Sample App: Mobile jQuery without jQuery Mobile

Let me preface this post by saying that I’m not advocating this approach versus the other. These are just experiments.

In my previous post, I shared a sample Employee Directory application built with jQuery Mobile. In this post, you’ll find another version of the same application: this version uses jQuery core, but not jQuery Mobile.

One of the nice things about jQuery Mobile is that it has built-in support for native-like animated view transitions. To achieve this, jQuery Mobile loads the different pages of your app inside a single document so that it can animate them in and out of the viewport. These animations are nice, however, depending on your application, loading pages into a single document may sometimes make you feel like you are fighting the system. For example, history management, deep linking, same page transitions, and name spaces (unique ids) may be harder to handle.

This version of the application loads pages “the traditional way”. The downside is obviously that you don’t get the animated transitions, but it makes other things easier to manage. Trade offs.

Another key feature of jQuery Mobile is its “progressive enhancement” approach. You annotate HTML elements to indicate their role (page, header, listview, footer, etc). jQuery Mobile then uses these annotations to inject styles and behaviors. With just a few annotations, you have an application that looks and behaves like a native mobile app. Without JQuery Mobile, making the application look good required a lot more CSS work, but in the end you are also in control of every pixel on the screen.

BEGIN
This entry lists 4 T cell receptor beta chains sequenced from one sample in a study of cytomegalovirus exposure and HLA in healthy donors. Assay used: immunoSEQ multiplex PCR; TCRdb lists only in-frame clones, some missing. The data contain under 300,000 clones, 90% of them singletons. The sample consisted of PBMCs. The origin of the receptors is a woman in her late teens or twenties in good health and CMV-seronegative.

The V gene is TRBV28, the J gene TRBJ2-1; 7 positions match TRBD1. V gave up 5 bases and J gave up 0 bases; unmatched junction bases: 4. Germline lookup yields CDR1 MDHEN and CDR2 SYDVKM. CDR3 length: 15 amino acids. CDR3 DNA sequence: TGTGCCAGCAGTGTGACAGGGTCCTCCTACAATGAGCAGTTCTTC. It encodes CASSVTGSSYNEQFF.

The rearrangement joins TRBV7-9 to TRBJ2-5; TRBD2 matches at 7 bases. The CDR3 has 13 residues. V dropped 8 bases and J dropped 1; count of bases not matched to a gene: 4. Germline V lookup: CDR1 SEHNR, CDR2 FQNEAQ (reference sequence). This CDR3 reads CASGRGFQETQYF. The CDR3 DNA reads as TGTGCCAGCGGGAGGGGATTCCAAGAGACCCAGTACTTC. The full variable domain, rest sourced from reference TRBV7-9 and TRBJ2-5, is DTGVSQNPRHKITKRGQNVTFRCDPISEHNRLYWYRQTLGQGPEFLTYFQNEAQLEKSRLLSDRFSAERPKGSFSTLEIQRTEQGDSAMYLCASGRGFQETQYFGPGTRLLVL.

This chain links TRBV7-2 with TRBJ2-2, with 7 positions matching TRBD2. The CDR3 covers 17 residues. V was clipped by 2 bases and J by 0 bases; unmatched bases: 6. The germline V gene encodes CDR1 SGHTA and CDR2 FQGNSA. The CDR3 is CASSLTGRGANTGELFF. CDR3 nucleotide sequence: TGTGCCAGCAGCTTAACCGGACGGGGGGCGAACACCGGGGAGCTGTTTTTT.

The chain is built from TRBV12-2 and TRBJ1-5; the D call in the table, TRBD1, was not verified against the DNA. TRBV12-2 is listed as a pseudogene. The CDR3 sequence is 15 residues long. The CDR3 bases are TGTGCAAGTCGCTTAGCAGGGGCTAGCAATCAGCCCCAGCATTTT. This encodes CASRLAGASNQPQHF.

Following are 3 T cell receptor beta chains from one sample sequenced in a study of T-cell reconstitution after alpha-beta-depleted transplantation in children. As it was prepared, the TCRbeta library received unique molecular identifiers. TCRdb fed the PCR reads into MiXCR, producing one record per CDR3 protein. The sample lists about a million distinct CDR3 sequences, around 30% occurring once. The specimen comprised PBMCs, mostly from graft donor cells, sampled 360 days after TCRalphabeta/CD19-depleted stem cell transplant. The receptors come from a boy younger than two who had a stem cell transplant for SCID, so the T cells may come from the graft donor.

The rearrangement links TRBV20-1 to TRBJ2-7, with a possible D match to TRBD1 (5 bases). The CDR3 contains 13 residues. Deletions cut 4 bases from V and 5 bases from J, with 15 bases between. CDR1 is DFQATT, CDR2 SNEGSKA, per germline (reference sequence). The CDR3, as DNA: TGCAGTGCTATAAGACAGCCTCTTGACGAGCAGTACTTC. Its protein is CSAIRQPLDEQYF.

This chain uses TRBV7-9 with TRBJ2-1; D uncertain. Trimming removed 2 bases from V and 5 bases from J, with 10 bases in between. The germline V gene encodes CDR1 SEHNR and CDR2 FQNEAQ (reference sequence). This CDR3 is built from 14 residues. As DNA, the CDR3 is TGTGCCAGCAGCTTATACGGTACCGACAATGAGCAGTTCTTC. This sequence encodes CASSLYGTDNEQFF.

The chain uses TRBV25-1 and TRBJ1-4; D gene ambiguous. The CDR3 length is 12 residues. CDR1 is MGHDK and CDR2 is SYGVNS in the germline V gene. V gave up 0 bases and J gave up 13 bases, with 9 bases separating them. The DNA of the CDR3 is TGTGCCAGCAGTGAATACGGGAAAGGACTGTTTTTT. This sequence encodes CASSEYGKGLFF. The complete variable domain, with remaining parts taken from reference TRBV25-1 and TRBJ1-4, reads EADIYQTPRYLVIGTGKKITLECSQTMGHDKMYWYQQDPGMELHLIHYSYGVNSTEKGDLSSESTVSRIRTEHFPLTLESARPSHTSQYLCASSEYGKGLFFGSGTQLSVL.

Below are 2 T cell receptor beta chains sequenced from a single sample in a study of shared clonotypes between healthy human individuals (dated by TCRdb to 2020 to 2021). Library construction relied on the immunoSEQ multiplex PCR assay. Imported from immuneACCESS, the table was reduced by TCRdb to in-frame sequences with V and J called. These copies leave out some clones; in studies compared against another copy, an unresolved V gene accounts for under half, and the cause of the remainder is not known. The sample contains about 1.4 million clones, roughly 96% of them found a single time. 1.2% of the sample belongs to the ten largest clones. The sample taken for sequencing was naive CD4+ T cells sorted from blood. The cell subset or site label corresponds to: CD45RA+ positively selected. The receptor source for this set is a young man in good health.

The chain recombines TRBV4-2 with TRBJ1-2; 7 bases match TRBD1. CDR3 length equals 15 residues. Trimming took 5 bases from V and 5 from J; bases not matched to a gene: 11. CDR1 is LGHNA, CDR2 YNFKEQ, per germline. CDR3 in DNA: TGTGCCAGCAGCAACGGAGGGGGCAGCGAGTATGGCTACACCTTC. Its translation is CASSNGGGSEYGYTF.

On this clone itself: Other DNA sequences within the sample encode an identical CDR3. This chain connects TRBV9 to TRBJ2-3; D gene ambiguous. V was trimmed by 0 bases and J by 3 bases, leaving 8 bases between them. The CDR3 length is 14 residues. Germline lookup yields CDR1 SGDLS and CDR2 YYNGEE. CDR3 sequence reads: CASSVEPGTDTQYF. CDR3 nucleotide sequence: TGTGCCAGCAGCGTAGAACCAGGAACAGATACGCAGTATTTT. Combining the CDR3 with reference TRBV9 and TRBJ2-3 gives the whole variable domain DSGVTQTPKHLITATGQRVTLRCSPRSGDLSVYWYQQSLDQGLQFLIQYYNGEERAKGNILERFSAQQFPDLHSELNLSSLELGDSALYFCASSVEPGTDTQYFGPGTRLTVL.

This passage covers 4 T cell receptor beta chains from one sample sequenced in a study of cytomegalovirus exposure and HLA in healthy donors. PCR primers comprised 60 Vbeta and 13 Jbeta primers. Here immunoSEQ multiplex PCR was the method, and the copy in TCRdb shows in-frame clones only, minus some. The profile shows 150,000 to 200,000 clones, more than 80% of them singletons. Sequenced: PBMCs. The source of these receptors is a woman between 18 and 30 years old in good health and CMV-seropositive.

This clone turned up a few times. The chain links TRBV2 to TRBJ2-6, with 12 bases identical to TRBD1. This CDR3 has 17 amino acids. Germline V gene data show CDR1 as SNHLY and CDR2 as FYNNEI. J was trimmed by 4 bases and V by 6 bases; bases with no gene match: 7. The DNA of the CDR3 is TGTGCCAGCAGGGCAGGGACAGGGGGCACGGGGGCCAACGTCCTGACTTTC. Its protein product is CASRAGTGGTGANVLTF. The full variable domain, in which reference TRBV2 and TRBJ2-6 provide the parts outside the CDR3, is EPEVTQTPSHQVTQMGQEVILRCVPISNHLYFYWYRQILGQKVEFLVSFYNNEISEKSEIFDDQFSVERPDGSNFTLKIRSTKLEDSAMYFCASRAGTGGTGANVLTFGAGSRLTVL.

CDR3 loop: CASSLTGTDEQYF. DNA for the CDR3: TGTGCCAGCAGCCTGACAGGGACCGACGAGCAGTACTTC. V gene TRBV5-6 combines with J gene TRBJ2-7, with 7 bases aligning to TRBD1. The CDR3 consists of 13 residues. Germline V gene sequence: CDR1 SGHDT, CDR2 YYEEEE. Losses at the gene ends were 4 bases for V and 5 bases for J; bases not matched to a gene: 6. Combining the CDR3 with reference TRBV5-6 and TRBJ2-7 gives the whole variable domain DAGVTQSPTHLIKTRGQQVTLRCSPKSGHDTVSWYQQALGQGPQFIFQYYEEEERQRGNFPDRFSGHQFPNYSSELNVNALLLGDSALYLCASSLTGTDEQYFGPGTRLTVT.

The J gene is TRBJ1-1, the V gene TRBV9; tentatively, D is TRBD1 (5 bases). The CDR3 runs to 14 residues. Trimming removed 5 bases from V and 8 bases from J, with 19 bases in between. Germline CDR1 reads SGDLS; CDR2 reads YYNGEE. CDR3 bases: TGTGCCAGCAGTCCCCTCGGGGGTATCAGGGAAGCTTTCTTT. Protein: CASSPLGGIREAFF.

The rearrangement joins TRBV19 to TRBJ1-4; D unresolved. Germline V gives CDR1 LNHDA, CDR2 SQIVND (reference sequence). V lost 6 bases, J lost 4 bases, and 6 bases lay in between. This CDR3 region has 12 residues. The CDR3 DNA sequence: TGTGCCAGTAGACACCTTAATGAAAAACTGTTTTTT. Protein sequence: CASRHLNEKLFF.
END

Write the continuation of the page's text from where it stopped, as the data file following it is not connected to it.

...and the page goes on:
Again, these are just experiments. I’m interested to hear what you think. What has been your experience? How do you handle page loading and transitions?

Run the Application

Click here to run the application.

Download the Source Code

You can download the source code (HTML, JavaScript, CSS, PHP services and SQL script) here.


You can use PhoneGap to package this application for different platforms. This version of the application doesn’t use any of the PhoneGap native APIs (GPS, camera, accelerometer, notification, etc). In my next blog post, I’ll show the same application getting the data from a local database (using the PhoneGap database API) as opposed to PHP services.


I posted a version of the same application getting data from a local database using the PhoneGap database apihere.


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